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Fort Worth Japanese Garden
URL:Goto this web site  http://www.fwbg.com/japanese.htm 
Name:Fort Worth Japanese Garden garden photo
Fort Worth Japanese Garden
Photo: Gary Lukich, Sr.



 
Alternate Name:Fort Worth Botanic Garden 
Address:3220 Botanic Garden Blvd 
Mailing Address: 
City:Fort Worth 
State:Texas 
Postal Code:76107 
Country:UNITED STATES 
Latitude/Longitude:lat=32.738769; long=-97.361504
Find Gardens Nearby
Weather:current weather 
Phone:+1.817.871.7686 
Fax:+1.817.871.7638 
E-Mail: 
Contact: 
Designer(s): 
Contruction Date:Botanic Garden site established in 1934; Japanese Garden begun in 1970. 
Public/Private:PUBLIC 
Hours:Botanic Garden open daily 8am; gates locked at 11pm; Closed half day on Christmas and New Year's Days
Conservatory: Mon-Fri, 10am - 9pm, Sat 10am - 6pm, Sun 1pm - 6pm
Japanese Garden: November - March, open every day except Christmas, 10am - 5pm; April - October, open every day, 9am - 7pm.
Entry gates close 30 minutes prior to closing time. 
Admission:Botanic Garden free.
Conservatory: Adults $1, Seniors $0.50, children 4-12, $0.50, 4 and under, free
Japanese Garden:
  Adults, $2,50 weekends, $2 weekdays
  Children ages 4-12, $1
  Seniors, $0.50 off regular admission
  Children under 4, free
  Tour groups and special activity groups pay regular admission on weekdays. 
Added to JGarden:7/8/2000 
Last Updated:10/23/2005 
Sources:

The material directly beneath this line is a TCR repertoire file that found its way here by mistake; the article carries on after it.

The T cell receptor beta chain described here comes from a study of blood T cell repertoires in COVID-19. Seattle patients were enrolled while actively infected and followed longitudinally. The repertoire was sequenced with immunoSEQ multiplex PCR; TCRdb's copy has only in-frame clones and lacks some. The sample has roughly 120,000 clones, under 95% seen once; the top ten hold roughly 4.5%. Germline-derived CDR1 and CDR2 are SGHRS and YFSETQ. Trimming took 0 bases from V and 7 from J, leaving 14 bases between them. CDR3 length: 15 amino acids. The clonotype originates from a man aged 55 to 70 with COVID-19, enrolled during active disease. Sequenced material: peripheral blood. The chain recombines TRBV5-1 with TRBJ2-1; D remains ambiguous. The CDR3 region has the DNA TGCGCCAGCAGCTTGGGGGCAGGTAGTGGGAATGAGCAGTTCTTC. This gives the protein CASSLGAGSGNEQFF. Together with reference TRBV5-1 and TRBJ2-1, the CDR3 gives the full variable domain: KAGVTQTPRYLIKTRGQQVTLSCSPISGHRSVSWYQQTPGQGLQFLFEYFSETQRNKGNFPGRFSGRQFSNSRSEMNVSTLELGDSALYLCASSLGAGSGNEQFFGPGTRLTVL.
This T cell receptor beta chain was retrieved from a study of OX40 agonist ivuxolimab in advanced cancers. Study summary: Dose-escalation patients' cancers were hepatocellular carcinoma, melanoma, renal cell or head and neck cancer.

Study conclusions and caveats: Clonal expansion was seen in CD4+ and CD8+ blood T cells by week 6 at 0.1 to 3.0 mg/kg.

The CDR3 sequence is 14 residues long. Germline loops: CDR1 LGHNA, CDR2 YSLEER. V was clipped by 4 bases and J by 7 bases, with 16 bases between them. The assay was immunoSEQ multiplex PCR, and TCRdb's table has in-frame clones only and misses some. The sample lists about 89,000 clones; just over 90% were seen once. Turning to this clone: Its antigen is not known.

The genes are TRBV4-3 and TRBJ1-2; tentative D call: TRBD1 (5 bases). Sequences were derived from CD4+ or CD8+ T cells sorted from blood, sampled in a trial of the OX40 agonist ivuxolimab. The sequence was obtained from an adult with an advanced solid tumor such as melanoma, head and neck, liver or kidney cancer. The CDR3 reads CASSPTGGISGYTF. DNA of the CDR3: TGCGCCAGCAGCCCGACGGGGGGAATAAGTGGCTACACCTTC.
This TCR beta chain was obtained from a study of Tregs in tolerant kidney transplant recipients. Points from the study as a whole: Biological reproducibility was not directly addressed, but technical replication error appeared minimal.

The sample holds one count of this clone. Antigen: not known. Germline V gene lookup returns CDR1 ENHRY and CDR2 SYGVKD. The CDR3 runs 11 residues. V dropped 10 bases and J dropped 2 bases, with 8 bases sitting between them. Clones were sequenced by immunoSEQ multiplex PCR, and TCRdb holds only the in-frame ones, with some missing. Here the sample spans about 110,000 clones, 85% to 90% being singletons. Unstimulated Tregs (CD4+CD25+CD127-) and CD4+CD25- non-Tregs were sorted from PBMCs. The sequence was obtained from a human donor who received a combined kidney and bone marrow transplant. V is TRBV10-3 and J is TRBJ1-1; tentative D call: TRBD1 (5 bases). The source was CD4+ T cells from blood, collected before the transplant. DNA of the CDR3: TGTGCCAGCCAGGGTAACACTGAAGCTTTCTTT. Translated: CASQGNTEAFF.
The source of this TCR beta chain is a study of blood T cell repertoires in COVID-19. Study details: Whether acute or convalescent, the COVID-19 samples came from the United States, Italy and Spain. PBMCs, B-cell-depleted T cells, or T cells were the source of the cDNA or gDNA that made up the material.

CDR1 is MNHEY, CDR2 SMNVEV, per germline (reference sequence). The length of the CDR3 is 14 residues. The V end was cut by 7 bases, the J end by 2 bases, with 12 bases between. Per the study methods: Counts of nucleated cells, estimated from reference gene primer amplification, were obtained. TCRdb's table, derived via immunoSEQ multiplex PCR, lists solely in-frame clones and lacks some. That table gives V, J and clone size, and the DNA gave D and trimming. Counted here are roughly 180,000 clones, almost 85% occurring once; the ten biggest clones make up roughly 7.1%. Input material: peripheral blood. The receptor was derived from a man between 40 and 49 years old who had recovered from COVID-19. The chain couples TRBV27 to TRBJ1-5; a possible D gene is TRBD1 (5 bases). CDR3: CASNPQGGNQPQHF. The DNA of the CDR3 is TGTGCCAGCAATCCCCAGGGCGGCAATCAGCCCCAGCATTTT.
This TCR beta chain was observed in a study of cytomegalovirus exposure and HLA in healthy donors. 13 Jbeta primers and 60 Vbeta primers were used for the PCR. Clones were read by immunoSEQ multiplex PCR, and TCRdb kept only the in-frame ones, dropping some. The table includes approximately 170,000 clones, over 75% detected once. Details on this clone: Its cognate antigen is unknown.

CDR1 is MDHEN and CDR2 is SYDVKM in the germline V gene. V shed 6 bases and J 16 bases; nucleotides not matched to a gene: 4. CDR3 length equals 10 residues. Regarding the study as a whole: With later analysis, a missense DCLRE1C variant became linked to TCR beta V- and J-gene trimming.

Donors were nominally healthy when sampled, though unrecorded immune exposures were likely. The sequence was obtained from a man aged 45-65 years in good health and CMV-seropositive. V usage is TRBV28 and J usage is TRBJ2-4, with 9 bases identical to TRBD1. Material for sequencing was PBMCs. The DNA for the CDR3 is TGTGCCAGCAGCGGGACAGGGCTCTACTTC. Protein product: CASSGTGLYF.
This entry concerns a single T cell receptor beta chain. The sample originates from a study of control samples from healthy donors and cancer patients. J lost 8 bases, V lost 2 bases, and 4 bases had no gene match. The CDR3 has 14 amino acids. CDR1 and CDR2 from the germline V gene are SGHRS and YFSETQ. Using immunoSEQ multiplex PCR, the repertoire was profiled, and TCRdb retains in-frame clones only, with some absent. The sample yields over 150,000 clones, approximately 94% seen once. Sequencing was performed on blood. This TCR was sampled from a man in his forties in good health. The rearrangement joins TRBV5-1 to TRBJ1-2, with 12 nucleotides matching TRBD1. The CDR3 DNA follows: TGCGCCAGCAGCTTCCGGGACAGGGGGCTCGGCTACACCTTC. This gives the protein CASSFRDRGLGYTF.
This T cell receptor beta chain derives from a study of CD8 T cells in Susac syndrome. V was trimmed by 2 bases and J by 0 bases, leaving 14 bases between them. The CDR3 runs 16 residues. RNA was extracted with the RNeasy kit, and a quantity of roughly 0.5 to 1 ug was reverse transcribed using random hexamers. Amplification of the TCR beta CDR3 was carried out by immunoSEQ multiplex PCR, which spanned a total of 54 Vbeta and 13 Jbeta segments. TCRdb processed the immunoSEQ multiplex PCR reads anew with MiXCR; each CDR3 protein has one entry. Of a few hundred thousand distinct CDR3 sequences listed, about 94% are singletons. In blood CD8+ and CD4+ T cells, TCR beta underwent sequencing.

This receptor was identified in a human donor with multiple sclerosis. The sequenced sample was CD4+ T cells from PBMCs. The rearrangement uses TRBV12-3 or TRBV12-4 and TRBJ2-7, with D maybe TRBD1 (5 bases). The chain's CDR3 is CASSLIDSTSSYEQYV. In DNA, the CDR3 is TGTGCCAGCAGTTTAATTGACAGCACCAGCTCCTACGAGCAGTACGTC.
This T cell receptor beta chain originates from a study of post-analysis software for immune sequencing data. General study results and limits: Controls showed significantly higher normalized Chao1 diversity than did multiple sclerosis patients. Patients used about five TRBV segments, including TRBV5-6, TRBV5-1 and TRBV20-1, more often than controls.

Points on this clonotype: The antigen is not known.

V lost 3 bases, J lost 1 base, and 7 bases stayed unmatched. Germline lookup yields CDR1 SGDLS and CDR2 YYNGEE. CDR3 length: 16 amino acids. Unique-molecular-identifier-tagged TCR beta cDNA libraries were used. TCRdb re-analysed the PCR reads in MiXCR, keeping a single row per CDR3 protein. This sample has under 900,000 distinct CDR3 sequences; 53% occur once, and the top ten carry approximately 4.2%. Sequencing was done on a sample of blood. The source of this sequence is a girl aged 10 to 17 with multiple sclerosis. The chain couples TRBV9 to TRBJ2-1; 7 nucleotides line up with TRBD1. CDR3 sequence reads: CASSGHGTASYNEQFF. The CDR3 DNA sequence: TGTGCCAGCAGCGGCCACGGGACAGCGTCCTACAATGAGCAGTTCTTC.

A Pair of Stones

Two chunks of gray-green stone,
their shapes grotesque and unsightly,
wholly unfit for practical uses --
ordinary people despise them, leave them untouched.
Formed in the time of primal chaos,
they took their place at the mouth of Lake Taihu,
ten thousand ages resting by the lakeshore,
in one morning coming into my hands!

Pole-bearers have brought them to my prefectural office
where I wash and scrub away mud and stains.
The hollows are black, deeply scarred in mist,
crevices green with the rich hue of moss.
Aged dragons coiled to form their feet,
old swords stuck in for the crown,
I suddenly wonder if they didn't plummet from Heaven,
so different from anything in this human realm!

One will do to prop up my lute,
one to be a reservoir for my wine.
The tip of one shoots up several yards,
the other has a hollow, will hold a gallon of liquid!
My five-stringed instrument leaning on the left one,
my single wine cup set on the right,
I'll dip from the hollowed cask and it will never go dry,
though drunkenness long since has toppled me over.

Every person has something he loves,
and things all yearn for a companion.
More and more I fear that gatherings of the young
no longer will welcome a white-haired gentleman.
I turn my head, ask this pair of stones
if they'd consent to keep an old man company.
And though the stones are powerless to speak,
they agree that we three should be friends.

  Bai Juyi [Po Chu-i]
  772-846

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